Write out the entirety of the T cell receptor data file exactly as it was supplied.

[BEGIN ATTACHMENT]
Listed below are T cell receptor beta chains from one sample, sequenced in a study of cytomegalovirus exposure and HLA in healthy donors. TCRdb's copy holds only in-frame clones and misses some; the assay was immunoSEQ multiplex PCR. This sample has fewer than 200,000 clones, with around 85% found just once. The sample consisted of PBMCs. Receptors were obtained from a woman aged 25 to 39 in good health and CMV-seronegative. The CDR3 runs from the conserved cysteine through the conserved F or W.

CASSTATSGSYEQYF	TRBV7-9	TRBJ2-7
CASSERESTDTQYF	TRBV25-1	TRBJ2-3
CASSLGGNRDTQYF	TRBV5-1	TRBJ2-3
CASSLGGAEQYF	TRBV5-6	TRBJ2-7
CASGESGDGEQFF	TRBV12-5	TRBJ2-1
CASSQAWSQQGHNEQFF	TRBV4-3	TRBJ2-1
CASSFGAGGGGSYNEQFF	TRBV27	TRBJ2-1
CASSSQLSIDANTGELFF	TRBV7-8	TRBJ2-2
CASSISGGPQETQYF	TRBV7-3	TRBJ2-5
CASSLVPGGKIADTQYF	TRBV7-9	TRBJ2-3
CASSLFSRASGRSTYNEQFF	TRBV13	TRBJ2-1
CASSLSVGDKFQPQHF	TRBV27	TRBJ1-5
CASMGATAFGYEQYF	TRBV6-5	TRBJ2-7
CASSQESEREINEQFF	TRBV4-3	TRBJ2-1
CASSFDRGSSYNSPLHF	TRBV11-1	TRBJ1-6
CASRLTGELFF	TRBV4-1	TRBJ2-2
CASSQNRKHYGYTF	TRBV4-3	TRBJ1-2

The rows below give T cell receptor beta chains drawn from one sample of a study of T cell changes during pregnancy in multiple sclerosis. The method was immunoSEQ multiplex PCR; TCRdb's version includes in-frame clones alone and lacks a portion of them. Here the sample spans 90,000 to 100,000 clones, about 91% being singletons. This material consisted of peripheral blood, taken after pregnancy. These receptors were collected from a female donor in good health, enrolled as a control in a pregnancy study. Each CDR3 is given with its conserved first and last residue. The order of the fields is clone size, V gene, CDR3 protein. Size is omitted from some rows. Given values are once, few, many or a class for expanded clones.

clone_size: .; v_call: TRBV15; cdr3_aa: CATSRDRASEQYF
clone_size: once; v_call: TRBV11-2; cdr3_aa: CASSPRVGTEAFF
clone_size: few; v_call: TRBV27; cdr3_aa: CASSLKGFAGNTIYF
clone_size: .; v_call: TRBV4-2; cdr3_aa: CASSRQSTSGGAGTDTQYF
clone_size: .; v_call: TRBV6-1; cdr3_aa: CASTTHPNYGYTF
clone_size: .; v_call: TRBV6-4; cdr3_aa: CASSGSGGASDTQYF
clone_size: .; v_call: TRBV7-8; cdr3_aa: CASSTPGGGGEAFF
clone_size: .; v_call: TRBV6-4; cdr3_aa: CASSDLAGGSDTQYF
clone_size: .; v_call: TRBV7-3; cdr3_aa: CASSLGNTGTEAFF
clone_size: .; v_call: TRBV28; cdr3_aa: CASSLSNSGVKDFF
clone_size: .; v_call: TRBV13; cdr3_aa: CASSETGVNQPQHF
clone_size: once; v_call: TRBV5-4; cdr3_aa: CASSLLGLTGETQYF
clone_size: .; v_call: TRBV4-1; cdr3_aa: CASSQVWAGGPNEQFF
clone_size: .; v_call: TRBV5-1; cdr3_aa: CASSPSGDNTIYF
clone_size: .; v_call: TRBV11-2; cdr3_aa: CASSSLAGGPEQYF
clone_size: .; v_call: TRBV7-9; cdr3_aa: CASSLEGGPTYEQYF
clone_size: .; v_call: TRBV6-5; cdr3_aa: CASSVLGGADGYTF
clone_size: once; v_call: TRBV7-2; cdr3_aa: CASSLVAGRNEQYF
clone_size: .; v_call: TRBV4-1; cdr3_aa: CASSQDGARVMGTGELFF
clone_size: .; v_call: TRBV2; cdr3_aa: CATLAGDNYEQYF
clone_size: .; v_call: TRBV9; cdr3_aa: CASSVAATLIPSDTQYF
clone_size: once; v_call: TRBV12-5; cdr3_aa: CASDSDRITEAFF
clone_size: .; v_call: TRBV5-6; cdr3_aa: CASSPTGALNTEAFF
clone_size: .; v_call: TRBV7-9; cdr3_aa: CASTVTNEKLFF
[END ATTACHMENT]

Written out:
Listed below are T cell receptor beta chains from one sample, sequenced in a study of cytomegalovirus exposure and HLA in healthy donors. TCRdb's copy holds only in-frame clones and misses some; the assay was immunoSEQ multiplex PCR. This sample has fewer than 200,000 clones, with around 85% found just once. The sample consisted of PBMCs. Receptors were obtained from a woman aged 25 to 39 in good health and CMV-seronegative. The CDR3 runs from the conserved cysteine through the conserved F or W.

CASSTATSGSYEQYF	TRBV7-9	TRBJ2-7
CASSERESTDTQYF	TRBV25-1	TRBJ2-3
CASSLGGNRDTQYF	TRBV5-1	TRBJ2-3
CASSLGGAEQYF	TRBV5-6	TRBJ2-7
CASGESGDGEQFF	TRBV12-5	TRBJ2-1
CASSQAWSQQGHNEQFF	TRBV4-3	TRBJ2-1
CASSFGAGGGGSYNEQFF	TRBV27	TRBJ2-1
CASSSQLSIDANTGELFF	TRBV7-8	TRBJ2-2
CASSISGGPQETQYF	TRBV7-3	TRBJ2-5
CASSLVPGGKIADTQYF	TRBV7-9	TRBJ2-3
CASSLFSRASGRSTYNEQFF	TRBV13	TRBJ2-1
CASSLSVGDKFQPQHF	TRBV27	TRBJ1-5
CASMGATAFGYEQYF	TRBV6-5	TRBJ2-7
CASSQESEREINEQFF	TRBV4-3	TRBJ2-1
CASSFDRGSSYNSPLHF	TRBV11-1	TRBJ1-6
CASRLTGELFF	TRBV4-1	TRBJ2-2
CASSQNRKHYGYTF	TRBV4-3	TRBJ1-2

The rows below give T cell receptor beta chains drawn from one sample of a study of T cell changes during pregnancy in multiple sclerosis. The method was immunoSEQ multiplex PCR; TCRdb's version includes in-frame clones alone and lacks a portion of them. Here the sample spans 90,000 to 100,000 clones, about 91% being singletons. This material consisted of peripheral blood, taken after pregnancy. These receptors were collected from a female donor in good health, enrolled as a control in a pregnancy study. Each CDR3 is given with its conserved first and last residue. The order of the fields is clone size, V gene, CDR3 protein. Size is omitted from some rows. Given values are once, few, many or a class for expanded clones.

clone_size: .; v_call: TRBV15; cdr3_aa: CATSRDRASEQYF
clone_size: once; v_call: TRBV11-2; cdr3_aa: CASSPRVGTEAFF
clone_size: few; v_call: TRBV27; cdr3_aa: CASSLKGFAGNTIYF
clone_size: .; v_call: TRBV4-2; cdr3_aa: CASSRQSTSGGAGTDTQYF
clone_size: .; v_call: TRBV6-1; cdr3_aa: CASTTHPNYGYTF
clone_size: .; v_call: TRBV6-4; cdr3_aa: CASSGSGGASDTQYF
clone_size: .; v_call: TRBV7-8; cdr3_aa: CASSTPGGGGEAFF
clone_size: .; v_call: TRBV6-4; cdr3_aa: CASSDLAGGSDTQYF
clone_size: .; v_call: TRBV7-3; cdr3_aa: CASSLGNTGTEAFF
clone_size: .; v_call: TRBV28; cdr3_aa: CASSLSNSGVKDFF
clone_size: .; v_call: TRBV13; cdr3_aa: CASSETGVNQPQHF
clone_size: once; v_call: TRBV5-4; cdr3_aa: CASSLLGLTGETQYF
clone_size: .; v_call: TRBV4-1; cdr3_aa: CASSQVWAGGPNEQFF
clone_size: .; v_call: TRBV5-1; cdr3_aa: CASSPSGDNTIYF
clone_size: .; v_call: TRBV11-2; cdr3_aa: CASSSLAGGPEQYF
clone_size: .; v_call: TRBV7-9; cdr3_aa: CASSLEGGPTYEQYF
clone_size: .; v_call: TRBV6-5; cdr3_aa: CASSVLGGADGYTF
clone_size: once; v_call: TRBV7-2; cdr3_aa: CASSLVAGRNEQYF
clone_size: .; v_call: TRBV4-1; cdr3_aa: CASSQDGARVMGTGELFF
clone_size: .; v_call: TRBV2; cdr3_aa: CATLAGDNYEQYF
clone_size: .; v_call: TRBV9; cdr3_aa: CASSVAATLIPSDTQYF
clone_size: once; v_call: TRBV12-5; cdr3_aa: CASDSDRITEAFF
clone_size: .; v_call: TRBV5-6; cdr3_aa: CASSPTGALNTEAFF
clone_size: .; v_call: TRBV7-9; cdr3_aa: CASTVTNEKLFF